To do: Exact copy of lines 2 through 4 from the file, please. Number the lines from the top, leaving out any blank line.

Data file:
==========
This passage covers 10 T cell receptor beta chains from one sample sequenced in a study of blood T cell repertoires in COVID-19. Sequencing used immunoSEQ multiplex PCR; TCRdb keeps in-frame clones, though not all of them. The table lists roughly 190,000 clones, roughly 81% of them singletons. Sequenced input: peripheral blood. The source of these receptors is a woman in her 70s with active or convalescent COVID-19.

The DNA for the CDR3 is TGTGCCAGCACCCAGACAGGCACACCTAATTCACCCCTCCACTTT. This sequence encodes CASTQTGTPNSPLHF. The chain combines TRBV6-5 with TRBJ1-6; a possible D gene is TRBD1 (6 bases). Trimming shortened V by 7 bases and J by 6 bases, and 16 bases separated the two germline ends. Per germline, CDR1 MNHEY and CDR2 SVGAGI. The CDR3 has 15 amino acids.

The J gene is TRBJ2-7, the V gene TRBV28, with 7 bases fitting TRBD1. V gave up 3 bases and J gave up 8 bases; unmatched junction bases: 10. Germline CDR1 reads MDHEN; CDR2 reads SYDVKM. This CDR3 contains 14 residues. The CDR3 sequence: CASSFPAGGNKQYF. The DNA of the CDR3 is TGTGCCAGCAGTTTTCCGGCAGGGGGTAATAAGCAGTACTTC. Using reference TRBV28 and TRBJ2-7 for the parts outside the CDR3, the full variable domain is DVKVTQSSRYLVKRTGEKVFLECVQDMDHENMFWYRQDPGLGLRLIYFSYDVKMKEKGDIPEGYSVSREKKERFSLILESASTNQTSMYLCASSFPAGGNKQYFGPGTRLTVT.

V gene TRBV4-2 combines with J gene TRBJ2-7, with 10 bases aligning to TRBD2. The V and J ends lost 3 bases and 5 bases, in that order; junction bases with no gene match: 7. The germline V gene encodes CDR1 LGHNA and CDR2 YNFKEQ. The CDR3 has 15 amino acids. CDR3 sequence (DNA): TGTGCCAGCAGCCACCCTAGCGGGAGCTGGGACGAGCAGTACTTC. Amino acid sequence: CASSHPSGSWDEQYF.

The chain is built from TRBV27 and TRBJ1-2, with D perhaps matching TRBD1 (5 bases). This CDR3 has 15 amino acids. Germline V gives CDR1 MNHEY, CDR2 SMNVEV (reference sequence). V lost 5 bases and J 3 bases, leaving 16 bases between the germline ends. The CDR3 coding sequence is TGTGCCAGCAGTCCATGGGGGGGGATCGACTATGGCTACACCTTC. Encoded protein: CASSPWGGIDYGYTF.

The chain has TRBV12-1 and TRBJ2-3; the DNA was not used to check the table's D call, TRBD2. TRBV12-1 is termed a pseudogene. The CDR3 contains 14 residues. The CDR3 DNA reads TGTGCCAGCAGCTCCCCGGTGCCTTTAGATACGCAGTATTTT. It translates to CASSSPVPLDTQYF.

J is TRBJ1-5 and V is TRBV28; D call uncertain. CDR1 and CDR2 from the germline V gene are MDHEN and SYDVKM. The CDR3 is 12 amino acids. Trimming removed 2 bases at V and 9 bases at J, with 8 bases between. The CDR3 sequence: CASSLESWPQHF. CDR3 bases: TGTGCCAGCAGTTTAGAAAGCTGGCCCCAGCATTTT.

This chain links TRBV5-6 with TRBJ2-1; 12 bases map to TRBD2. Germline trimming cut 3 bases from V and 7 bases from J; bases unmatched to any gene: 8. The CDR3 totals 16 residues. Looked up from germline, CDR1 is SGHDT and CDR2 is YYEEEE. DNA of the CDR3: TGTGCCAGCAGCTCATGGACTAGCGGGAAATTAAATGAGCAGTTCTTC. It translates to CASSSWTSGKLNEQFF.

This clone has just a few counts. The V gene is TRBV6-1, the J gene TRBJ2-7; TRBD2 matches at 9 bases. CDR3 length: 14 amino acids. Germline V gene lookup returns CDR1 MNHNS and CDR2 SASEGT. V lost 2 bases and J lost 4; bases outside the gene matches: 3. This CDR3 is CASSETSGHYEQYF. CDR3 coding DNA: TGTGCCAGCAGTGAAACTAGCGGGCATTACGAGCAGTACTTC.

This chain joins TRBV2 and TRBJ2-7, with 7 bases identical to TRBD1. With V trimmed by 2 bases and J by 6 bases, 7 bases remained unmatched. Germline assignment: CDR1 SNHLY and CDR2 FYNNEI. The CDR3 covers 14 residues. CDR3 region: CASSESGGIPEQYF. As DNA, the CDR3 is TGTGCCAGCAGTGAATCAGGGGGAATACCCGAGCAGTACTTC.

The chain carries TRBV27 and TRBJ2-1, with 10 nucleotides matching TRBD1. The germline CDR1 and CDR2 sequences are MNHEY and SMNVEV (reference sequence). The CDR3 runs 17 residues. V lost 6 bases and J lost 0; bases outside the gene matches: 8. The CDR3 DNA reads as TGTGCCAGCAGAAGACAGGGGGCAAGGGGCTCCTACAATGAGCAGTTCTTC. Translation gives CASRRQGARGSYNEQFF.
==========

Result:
The DNA for the CDR3 is TGTGCCAGCACCCAGACAGGCACACCTAATTCACCCCTCCACTTT. This sequence encodes CASTQTGTPNSPLHF. The chain combines TRBV6-5 with TRBJ1-6; a possible D gene is TRBD1 (6 bases). Trimming shortened V by 7 bases and J by 6 bases, and 16 bases separated the two germline ends. Per germline, CDR1 MNHEY and CDR2 SVGAGI. The CDR3 has 15 amino acids.

The J gene is TRBJ2-7, the V gene TRBV28, with 7 bases fitting TRBD1. V gave up 3 bases and J gave up 8 bases; unmatched junction bases: 10. Germline CDR1 reads MDHEN; CDR2 reads SYDVKM. This CDR3 contains 14 residues. The CDR3 sequence: CASSFPAGGNKQYF. The DNA of the CDR3 is TGTGCCAGCAGTTTTCCGGCAGGGGGTAATAAGCAGTACTTC. Using reference TRBV28 and TRBJ2-7 for the parts outside the CDR3, the full variable domain is DVKVTQSSRYLVKRTGEKVFLECVQDMDHENMFWYRQDPGLGLRLIYFSYDVKMKEKGDIPEGYSVSREKKERFSLILESASTNQTSMYLCASSFPAGGNKQYFGPGTRLTVT.

V gene TRBV4-2 combines with J gene TRBJ2-7, with 10 bases aligning to TRBD2. The V and J ends lost 3 bases and 5 bases, in that order; junction bases with no gene match: 7. The germline V gene encodes CDR1 LGHNA and CDR2 YNFKEQ. The CDR3 has 15 amino acids. CDR3 sequence (DNA): TGTGCCAGCAGCCACCCTAGCGGGAGCTGGGACGAGCAGTACTTC. Amino acid sequence: CASSHPSGSWDEQYF.